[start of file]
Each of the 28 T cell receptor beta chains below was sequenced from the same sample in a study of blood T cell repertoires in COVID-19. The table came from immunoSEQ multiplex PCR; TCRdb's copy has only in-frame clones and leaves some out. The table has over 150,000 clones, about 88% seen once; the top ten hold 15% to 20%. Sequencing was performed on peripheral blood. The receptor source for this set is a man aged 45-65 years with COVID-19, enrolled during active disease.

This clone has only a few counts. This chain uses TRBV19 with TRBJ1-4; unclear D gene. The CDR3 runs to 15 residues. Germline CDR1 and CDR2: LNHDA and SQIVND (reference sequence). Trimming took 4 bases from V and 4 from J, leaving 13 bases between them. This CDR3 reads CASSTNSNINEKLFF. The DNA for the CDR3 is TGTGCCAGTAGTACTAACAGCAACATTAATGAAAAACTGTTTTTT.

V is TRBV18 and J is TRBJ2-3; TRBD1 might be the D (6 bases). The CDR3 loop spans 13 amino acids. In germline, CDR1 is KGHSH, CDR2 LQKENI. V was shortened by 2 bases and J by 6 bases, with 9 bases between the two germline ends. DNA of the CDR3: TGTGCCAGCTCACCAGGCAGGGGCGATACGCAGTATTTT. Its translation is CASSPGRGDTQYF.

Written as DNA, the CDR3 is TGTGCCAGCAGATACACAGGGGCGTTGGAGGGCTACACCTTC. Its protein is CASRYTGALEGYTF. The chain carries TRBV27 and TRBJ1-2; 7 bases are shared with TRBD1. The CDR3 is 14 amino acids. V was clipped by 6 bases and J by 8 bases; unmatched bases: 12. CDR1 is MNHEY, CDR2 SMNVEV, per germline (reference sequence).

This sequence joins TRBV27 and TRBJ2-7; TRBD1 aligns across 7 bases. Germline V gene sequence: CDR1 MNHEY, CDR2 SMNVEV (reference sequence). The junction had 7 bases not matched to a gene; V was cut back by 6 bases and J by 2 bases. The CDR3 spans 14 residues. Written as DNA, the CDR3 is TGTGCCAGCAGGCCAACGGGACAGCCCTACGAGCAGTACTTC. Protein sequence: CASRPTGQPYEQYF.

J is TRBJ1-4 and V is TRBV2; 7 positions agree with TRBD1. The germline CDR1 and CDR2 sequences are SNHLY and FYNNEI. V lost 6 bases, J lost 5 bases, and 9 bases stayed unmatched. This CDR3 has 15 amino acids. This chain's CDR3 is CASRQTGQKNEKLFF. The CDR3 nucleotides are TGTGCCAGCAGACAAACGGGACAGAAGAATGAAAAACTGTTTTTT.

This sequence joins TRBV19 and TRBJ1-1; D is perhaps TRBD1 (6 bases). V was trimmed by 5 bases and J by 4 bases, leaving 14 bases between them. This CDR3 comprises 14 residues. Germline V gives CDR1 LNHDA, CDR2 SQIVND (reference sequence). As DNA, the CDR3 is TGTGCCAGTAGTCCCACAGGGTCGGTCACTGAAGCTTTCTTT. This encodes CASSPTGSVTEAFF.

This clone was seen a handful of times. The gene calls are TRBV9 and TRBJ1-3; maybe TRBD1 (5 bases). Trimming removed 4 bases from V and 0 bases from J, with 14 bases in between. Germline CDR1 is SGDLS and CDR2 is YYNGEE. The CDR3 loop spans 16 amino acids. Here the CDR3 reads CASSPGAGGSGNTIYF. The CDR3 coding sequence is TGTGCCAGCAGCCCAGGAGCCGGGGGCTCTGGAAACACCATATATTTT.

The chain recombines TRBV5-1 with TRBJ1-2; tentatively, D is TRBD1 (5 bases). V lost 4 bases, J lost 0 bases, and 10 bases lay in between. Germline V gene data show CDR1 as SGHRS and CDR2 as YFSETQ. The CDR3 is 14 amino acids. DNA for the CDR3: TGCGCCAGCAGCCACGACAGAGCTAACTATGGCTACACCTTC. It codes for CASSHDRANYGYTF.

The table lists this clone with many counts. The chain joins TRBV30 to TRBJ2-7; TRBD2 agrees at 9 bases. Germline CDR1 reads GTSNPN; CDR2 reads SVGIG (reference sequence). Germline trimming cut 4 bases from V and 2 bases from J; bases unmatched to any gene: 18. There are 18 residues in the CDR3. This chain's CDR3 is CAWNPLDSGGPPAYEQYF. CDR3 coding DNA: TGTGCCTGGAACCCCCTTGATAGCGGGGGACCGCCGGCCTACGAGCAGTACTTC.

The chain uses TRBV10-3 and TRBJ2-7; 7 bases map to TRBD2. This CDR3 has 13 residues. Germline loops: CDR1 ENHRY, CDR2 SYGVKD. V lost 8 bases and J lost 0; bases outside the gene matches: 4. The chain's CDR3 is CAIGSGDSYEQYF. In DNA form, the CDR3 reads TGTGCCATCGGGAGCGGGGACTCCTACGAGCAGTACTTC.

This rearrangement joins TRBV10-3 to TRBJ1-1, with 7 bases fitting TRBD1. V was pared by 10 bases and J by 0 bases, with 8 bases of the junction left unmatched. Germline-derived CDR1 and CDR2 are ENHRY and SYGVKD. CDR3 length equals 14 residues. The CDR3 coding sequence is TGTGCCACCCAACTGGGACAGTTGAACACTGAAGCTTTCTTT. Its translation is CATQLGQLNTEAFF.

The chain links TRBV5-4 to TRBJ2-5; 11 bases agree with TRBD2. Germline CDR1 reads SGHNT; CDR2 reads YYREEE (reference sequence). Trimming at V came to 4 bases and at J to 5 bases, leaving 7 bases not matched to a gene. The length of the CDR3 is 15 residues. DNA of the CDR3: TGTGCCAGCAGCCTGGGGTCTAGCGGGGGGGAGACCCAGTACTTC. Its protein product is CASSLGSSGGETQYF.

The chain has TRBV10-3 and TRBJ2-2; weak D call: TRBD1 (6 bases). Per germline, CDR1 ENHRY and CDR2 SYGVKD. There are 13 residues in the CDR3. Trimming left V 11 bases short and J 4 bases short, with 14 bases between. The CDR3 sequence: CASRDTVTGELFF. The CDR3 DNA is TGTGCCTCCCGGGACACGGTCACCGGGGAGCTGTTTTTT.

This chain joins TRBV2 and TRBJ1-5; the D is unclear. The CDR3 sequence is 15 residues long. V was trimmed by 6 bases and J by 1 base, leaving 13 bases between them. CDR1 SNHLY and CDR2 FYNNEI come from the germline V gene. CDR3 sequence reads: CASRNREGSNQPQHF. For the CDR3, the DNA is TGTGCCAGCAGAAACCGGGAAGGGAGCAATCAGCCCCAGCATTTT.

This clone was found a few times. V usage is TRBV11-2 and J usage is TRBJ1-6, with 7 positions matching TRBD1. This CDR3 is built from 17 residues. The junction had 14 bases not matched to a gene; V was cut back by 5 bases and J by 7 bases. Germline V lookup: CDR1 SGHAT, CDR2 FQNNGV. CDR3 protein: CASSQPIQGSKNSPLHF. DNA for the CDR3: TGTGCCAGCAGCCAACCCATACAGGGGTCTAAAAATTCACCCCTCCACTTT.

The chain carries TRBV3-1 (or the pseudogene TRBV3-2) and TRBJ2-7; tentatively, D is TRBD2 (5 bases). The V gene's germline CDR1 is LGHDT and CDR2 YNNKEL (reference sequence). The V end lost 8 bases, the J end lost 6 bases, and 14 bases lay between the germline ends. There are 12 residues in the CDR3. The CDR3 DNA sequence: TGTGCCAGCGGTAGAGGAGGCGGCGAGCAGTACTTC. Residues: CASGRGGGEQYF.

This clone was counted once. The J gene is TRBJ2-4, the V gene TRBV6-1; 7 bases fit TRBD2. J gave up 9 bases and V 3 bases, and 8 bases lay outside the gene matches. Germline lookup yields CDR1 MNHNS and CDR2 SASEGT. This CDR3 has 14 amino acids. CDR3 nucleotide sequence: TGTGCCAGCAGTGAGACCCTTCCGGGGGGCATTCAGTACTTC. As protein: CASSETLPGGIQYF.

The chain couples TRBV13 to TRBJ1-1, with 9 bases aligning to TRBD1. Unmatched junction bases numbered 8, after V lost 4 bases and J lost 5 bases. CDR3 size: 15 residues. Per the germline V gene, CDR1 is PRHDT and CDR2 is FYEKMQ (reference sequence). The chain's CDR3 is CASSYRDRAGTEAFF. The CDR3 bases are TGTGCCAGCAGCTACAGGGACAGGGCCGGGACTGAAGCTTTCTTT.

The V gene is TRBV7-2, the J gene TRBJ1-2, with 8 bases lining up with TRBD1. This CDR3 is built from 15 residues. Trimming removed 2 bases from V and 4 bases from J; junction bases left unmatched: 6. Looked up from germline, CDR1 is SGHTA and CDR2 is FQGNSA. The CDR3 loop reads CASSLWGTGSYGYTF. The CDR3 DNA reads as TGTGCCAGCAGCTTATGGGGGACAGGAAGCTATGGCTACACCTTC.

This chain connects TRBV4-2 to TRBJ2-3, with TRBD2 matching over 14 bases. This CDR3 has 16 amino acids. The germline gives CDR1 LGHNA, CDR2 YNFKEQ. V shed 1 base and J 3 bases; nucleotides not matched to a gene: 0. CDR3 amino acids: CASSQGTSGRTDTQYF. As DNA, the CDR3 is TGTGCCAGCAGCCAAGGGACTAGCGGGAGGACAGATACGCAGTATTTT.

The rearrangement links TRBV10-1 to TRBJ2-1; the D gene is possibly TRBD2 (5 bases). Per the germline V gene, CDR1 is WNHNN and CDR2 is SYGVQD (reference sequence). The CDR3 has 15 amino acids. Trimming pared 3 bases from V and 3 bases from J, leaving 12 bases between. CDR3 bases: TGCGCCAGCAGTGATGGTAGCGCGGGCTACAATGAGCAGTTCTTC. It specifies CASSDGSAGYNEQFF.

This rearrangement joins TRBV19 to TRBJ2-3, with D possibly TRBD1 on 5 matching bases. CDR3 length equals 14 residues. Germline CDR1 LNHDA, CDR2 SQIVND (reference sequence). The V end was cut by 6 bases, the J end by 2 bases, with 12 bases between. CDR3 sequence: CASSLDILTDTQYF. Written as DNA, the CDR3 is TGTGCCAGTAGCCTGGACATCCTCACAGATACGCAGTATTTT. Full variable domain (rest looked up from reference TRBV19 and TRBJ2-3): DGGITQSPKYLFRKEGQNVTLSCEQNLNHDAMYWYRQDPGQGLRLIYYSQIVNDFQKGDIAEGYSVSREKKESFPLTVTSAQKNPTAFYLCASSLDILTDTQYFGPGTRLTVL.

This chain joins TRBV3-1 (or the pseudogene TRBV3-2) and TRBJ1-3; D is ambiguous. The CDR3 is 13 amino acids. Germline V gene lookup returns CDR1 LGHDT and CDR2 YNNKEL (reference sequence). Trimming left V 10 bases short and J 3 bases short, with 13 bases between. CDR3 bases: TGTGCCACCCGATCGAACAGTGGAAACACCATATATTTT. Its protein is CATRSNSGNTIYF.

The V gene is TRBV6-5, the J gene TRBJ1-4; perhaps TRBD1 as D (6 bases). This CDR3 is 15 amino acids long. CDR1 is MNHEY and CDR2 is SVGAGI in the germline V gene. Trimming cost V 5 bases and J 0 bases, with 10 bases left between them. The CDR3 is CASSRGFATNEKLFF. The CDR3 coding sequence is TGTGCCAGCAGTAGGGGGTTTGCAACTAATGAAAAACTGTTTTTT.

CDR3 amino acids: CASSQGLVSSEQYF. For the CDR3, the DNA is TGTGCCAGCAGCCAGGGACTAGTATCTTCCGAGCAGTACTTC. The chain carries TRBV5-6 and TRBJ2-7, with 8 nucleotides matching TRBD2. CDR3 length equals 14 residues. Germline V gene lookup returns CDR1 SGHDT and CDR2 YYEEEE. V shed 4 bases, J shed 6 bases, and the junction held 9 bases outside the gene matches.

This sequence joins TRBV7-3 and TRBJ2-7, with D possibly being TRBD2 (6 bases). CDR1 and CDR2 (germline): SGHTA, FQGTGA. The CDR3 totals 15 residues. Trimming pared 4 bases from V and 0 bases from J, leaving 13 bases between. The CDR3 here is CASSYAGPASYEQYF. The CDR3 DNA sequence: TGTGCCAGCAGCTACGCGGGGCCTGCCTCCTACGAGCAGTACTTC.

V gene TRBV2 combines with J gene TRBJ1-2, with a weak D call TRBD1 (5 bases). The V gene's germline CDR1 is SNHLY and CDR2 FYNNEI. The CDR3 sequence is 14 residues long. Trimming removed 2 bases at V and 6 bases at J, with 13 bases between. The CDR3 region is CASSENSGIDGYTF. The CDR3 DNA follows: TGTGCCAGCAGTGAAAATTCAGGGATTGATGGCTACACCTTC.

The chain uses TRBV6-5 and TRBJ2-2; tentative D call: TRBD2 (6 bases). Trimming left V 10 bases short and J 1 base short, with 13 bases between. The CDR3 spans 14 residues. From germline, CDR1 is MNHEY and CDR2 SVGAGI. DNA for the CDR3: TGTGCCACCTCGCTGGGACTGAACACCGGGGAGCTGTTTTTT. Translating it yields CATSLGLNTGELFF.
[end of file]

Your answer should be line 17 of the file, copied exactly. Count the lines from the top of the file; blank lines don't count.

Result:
The chain carries TRBV3-1 (or the pseudogene TRBV3-2) and TRBJ2-7; tentatively, D is TRBD2 (5 bases). The V gene's germline CDR1 is LGHDT and CDR2 YNNKEL (reference sequence). The V end lost 8 bases, the J end lost 6 bases, and 14 bases lay between the germline ends. There are 12 residues in the CDR3. The CDR3 DNA sequence: TGTGCCAGCGGTAGAGGAGGCGGCGAGCAGTACTTC. Residues: CASGRGGGEQYF.